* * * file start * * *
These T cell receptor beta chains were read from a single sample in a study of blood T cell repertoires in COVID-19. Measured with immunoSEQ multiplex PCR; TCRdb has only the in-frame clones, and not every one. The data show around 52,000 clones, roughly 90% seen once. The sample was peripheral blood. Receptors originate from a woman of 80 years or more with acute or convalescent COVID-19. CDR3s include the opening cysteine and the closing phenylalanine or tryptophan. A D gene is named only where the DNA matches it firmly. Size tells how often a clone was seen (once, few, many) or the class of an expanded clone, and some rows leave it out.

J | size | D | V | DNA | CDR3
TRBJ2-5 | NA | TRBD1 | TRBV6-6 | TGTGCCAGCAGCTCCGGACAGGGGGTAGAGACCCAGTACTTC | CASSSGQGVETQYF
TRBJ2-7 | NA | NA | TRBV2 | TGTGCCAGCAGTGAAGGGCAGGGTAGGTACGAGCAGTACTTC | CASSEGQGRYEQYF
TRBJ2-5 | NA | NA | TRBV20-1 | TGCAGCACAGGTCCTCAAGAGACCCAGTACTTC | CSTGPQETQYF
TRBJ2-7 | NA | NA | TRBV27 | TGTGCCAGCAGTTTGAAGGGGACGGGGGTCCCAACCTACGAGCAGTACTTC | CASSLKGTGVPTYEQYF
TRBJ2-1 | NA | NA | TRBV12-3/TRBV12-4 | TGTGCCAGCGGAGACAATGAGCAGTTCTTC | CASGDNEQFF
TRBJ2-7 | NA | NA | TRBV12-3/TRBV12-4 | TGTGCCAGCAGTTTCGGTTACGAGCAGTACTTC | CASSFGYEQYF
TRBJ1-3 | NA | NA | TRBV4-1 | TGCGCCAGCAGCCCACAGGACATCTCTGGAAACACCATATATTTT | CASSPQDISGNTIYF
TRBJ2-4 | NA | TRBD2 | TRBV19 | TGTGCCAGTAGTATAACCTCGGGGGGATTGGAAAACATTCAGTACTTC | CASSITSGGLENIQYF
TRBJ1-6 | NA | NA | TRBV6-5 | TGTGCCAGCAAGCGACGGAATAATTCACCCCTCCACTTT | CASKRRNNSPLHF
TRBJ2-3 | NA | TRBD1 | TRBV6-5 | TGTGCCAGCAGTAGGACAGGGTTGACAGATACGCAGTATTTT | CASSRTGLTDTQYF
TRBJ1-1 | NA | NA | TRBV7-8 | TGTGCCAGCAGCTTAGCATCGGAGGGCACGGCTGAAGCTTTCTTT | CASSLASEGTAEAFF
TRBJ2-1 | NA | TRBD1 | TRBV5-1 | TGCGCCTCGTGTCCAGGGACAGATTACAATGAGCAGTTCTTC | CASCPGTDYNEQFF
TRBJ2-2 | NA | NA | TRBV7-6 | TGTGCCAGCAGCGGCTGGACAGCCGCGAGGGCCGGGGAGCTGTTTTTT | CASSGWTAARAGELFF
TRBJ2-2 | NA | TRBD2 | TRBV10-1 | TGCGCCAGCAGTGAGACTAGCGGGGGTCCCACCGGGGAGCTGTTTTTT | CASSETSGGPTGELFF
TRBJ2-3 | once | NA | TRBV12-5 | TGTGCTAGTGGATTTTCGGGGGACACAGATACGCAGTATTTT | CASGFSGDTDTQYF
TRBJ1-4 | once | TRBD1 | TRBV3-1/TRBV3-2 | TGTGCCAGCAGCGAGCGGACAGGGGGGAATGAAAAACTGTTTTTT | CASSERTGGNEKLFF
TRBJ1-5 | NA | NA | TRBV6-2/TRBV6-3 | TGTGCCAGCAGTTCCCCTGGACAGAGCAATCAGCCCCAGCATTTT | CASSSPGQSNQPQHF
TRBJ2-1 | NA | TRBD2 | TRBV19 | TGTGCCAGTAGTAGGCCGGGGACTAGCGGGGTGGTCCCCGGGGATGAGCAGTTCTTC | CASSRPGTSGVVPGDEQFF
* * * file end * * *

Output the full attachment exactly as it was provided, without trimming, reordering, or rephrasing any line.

These T cell receptor beta chains were read from a single sample in a study of blood T cell repertoires in COVID-19. Measured with immunoSEQ multiplex PCR; TCRdb has only the in-frame clones, and not every one. The data show around 52,000 clones, roughly 90% seen once. The sample was peripheral blood. Receptors originate from a woman of 80 years or more with acute or convalescent COVID-19. CDR3s include the opening cysteine and the closing phenylalanine or tryptophan. A D gene is named only where the DNA matches it firmly. Size tells how often a clone was seen (once, few, many) or the class of an expanded clone, and some rows leave it out.

J | size | D | V | DNA | CDR3
TRBJ2-5 | NA | TRBD1 | TRBV6-6 | TGTGCCAGCAGCTCCGGACAGGGGGTAGAGACCCAGTACTTC | CASSSGQGVETQYF
TRBJ2-7 | NA | NA | TRBV2 | TGTGCCAGCAGTGAAGGGCAGGGTAGGTACGAGCAGTACTTC | CASSEGQGRYEQYF
TRBJ2-5 | NA | NA | TRBV20-1 | TGCAGCACAGGTCCTCAAGAGACCCAGTACTTC | CSTGPQETQYF
TRBJ2-7 | NA | NA | TRBV27 | TGTGCCAGCAGTTTGAAGGGGACGGGGGTCCCAACCTACGAGCAGTACTTC | CASSLKGTGVPTYEQYF
TRBJ2-1 | NA | NA | TRBV12-3/TRBV12-4 | TGTGCCAGCGGAGACAATGAGCAGTTCTTC | CASGDNEQFF
TRBJ2-7 | NA | NA | TRBV12-3/TRBV12-4 | TGTGCCAGCAGTTTCGGTTACGAGCAGTACTTC | CASSFGYEQYF
TRBJ1-3 | NA | NA | TRBV4-1 | TGCGCCAGCAGCCCACAGGACATCTCTGGAAACACCATATATTTT | CASSPQDISGNTIYF
TRBJ2-4 | NA | TRBD2 | TRBV19 | TGTGCCAGTAGTATAACCTCGGGGGGATTGGAAAACATTCAGTACTTC | CASSITSGGLENIQYF
TRBJ1-6 | NA | NA | TRBV6-5 | TGTGCCAGCAAGCGACGGAATAATTCACCCCTCCACTTT | CASKRRNNSPLHF
TRBJ2-3 | NA | TRBD1 | TRBV6-5 | TGTGCCAGCAGTAGGACAGGGTTGACAGATACGCAGTATTTT | CASSRTGLTDTQYF
TRBJ1-1 | NA | NA | TRBV7-8 | TGTGCCAGCAGCTTAGCATCGGAGGGCACGGCTGAAGCTTTCTTT | CASSLASEGTAEAFF
TRBJ2-1 | NA | TRBD1 | TRBV5-1 | TGCGCCTCGTGTCCAGGGACAGATTACAATGAGCAGTTCTTC | CASCPGTDYNEQFF
TRBJ2-2 | NA | NA | TRBV7-6 | TGTGCCAGCAGCGGCTGGACAGCCGCGAGGGCCGGGGAGCTGTTTTTT | CASSGWTAARAGELFF
TRBJ2-2 | NA | TRBD2 | TRBV10-1 | TGCGCCAGCAGTGAGACTAGCGGGGGTCCCACCGGGGAGCTGTTTTTT | CASSETSGGPTGELFF
TRBJ2-3 | once | NA | TRBV12-5 | TGTGCTAGTGGATTTTCGGGGGACACAGATACGCAGTATTTT | CASGFSGDTDTQYF
TRBJ1-4 | once | TRBD1 | TRBV3-1/TRBV3-2 | TGTGCCAGCAGCGAGCGGACAGGGGGGAATGAAAAACTGTTTTTT | CASSERTGGNEKLFF
TRBJ1-5 | NA | NA | TRBV6-2/TRBV6-3 | TGTGCCAGCAGTTCCCCTGGACAGAGCAATCAGCCCCAGCATTTT | CASSSPGQSNQPQHF
TRBJ2-1 | NA | TRBD2 | TRBV19 | TGTGCCAGTAGTAGGCCGGGGACTAGCGGGGTGGTCCCCGGGGATGAGCAGTTCTTC | CASSRPGTSGVVPGDEQFF